Colorado parents who have parted ways and are dealing with child support issues will undoubtedly be aware that parental responsibility is important. Part of that is making the required payments for support and adhering to the order. However, some parents do not follow the requirements for shared responsibility and will face consequences for that. There are many steps the state can take due to noncompliance, but one that is severely problematic is contempt of court.
A supporting parent who is confronted with contempt of court allegations should understand how this law will impact them and deal with it accordingly. When the court decides whether the supporting parent is in contempt, the court can take it into account if the required payment had been made before the hearing to decide if there was contempt or that there was another viable justification that the supporting parent could not meet the obligation.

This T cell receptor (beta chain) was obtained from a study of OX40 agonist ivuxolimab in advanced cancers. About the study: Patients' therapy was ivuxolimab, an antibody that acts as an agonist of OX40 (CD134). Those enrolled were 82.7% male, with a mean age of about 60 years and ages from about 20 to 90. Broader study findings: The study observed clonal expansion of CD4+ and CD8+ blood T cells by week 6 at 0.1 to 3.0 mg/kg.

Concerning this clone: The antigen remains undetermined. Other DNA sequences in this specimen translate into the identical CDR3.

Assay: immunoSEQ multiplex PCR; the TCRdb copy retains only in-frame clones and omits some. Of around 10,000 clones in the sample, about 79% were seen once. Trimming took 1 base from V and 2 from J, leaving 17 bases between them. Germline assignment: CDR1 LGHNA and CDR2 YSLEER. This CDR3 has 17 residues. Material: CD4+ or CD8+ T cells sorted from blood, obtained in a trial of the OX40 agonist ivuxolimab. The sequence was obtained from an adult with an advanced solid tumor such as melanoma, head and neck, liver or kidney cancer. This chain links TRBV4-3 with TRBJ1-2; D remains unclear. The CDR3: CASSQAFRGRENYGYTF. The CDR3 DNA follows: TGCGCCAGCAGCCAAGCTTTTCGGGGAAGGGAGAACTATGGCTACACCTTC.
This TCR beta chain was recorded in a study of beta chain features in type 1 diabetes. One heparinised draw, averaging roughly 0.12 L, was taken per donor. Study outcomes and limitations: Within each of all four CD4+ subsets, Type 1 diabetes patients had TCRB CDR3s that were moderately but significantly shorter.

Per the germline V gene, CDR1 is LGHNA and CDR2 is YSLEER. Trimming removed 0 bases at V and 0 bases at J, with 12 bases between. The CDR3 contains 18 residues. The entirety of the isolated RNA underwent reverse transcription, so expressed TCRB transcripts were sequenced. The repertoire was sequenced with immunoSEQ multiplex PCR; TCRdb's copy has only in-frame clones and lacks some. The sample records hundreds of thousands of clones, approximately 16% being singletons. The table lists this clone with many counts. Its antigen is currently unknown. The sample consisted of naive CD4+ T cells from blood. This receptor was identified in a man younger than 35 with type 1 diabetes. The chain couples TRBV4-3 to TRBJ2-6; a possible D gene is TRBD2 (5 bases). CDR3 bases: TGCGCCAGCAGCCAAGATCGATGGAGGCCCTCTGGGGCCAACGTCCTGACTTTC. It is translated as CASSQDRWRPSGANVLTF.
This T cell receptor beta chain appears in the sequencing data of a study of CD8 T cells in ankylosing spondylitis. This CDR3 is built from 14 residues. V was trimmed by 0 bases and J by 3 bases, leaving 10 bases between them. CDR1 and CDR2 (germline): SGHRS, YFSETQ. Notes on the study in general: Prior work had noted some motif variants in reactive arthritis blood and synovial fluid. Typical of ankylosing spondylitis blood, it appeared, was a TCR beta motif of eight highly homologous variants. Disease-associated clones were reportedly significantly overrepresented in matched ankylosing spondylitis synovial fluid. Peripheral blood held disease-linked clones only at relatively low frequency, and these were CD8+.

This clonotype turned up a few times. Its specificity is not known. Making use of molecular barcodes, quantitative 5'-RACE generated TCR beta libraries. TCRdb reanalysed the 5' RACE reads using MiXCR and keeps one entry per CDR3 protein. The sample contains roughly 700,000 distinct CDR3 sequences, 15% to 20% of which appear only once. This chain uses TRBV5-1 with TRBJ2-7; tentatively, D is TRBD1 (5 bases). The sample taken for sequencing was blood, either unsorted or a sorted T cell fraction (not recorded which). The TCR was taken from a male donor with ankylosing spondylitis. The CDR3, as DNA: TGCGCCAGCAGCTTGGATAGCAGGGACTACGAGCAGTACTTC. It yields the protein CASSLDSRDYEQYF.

If the parent does not appear in court when he or she is scheduled to do so, a warrant for arrest can be issued. The parent will be released on bond. When that has been paid and the supporting parent does not appear as is a condition with being granted bond, there will be a declaration of forfeiture. The supporting parent will then have 30 days to appear. If he or she does not appear within those 30 days or within a time-period that will be satisfactory to the court and there is no legitimate reason for the failure to appear, there will be a judgment against the person.
Money collected as part of the process will be sent to the clerk and applied to the amount of child support that is owed. When there is the chance that a failure to adhere to the obligations for child support will lead to contempt charges, it will not only have a negative impact on the child's best interests, but it can cause major issues for the parent. A law firm that has a history of helping clients with their child support problems can assist with a case and should be called for guidance.